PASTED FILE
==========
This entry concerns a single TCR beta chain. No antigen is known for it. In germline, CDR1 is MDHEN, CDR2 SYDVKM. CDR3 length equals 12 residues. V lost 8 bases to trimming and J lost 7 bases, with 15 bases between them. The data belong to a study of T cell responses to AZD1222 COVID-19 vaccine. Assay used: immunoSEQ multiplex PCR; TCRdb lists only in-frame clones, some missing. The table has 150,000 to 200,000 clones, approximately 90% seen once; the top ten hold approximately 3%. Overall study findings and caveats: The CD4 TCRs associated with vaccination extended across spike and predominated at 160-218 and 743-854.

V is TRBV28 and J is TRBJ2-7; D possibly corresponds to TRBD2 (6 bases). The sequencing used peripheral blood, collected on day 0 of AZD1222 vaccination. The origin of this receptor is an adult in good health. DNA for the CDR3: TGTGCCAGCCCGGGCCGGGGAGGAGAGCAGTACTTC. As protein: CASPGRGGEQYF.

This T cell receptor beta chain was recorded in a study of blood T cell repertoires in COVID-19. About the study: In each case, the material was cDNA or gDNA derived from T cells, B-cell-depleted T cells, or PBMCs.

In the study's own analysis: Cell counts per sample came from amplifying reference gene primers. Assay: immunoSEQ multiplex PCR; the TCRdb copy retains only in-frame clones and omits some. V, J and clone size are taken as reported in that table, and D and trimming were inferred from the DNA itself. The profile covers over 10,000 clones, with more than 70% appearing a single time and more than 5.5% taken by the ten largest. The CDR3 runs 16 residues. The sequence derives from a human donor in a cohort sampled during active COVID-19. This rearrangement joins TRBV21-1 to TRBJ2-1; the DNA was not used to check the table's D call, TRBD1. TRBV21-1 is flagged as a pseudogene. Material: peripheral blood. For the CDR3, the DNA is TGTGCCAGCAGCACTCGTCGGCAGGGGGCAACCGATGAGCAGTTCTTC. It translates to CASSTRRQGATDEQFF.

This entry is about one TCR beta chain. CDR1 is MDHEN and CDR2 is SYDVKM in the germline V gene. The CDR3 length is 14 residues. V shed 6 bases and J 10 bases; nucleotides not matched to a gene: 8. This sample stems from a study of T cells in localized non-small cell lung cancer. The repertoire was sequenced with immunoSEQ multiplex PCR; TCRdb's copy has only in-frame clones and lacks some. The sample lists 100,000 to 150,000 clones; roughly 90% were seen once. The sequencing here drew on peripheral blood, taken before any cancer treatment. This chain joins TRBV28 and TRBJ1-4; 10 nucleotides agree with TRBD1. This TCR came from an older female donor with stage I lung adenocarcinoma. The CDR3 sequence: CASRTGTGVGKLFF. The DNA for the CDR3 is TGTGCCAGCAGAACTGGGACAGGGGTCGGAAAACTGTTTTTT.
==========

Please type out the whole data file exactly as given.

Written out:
This entry concerns a single TCR beta chain. No antigen is known for it. In germline, CDR1 is MDHEN, CDR2 SYDVKM. CDR3 length equals 12 residues. V lost 8 bases to trimming and J lost 7 bases, with 15 bases between them. The data belong to a study of T cell responses to AZD1222 COVID-19 vaccine. Assay used: immunoSEQ multiplex PCR; TCRdb lists only in-frame clones, some missing. The table has 150,000 to 200,000 clones, approximately 90% seen once; the top ten hold approximately 3%. Overall study findings and caveats: The CD4 TCRs associated with vaccination extended across spike and predominated at 160-218 and 743-854.

V is TRBV28 and J is TRBJ2-7; D possibly corresponds to TRBD2 (6 bases). The sequencing used peripheral blood, collected on day 0 of AZD1222 vaccination. The origin of this receptor is an adult in good health. DNA for the CDR3: TGTGCCAGCCCGGGCCGGGGAGGAGAGCAGTACTTC. As protein: CASPGRGGEQYF.

This T cell receptor beta chain was recorded in a study of blood T cell repertoires in COVID-19. About the study: In each case, the material was cDNA or gDNA derived from T cells, B-cell-depleted T cells, or PBMCs.

In the study's own analysis: Cell counts per sample came from amplifying reference gene primers. Assay: immunoSEQ multiplex PCR; the TCRdb copy retains only in-frame clones and omits some. V, J and clone size are taken as reported in that table, and D and trimming were inferred from the DNA itself. The profile covers over 10,000 clones, with more than 70% appearing a single time and more than 5.5% taken by the ten largest. The CDR3 runs 16 residues. The sequence derives from a human donor in a cohort sampled during active COVID-19. This rearrangement joins TRBV21-1 to TRBJ2-1; the DNA was not used to check the table's D call, TRBD1. TRBV21-1 is flagged as a pseudogene. Material: peripheral blood. For the CDR3, the DNA is TGTGCCAGCAGCACTCGTCGGCAGGGGGCAACCGATGAGCAGTTCTTC. It translates to CASSTRRQGATDEQFF.

This entry is about one TCR beta chain. CDR1 is MDHEN and CDR2 is SYDVKM in the germline V gene. The CDR3 length is 14 residues. V shed 6 bases and J 10 bases; nucleotides not matched to a gene: 8. This sample stems from a study of T cells in localized non-small cell lung cancer. The repertoire was sequenced with immunoSEQ multiplex PCR; TCRdb's copy has only in-frame clones and lacks some. The sample lists 100,000 to 150,000 clones; roughly 90% were seen once. The sequencing here drew on peripheral blood, taken before any cancer treatment. This chain joins TRBV28 and TRBJ1-4; 10 nucleotides agree with TRBD1. This TCR came from an older female donor with stage I lung adenocarcinoma. The CDR3 sequence: CASRTGTGVGKLFF. The DNA for the CDR3 is TGTGCCAGCAGAACTGGGACAGGGGTCGGAAAACTGTTTTTT.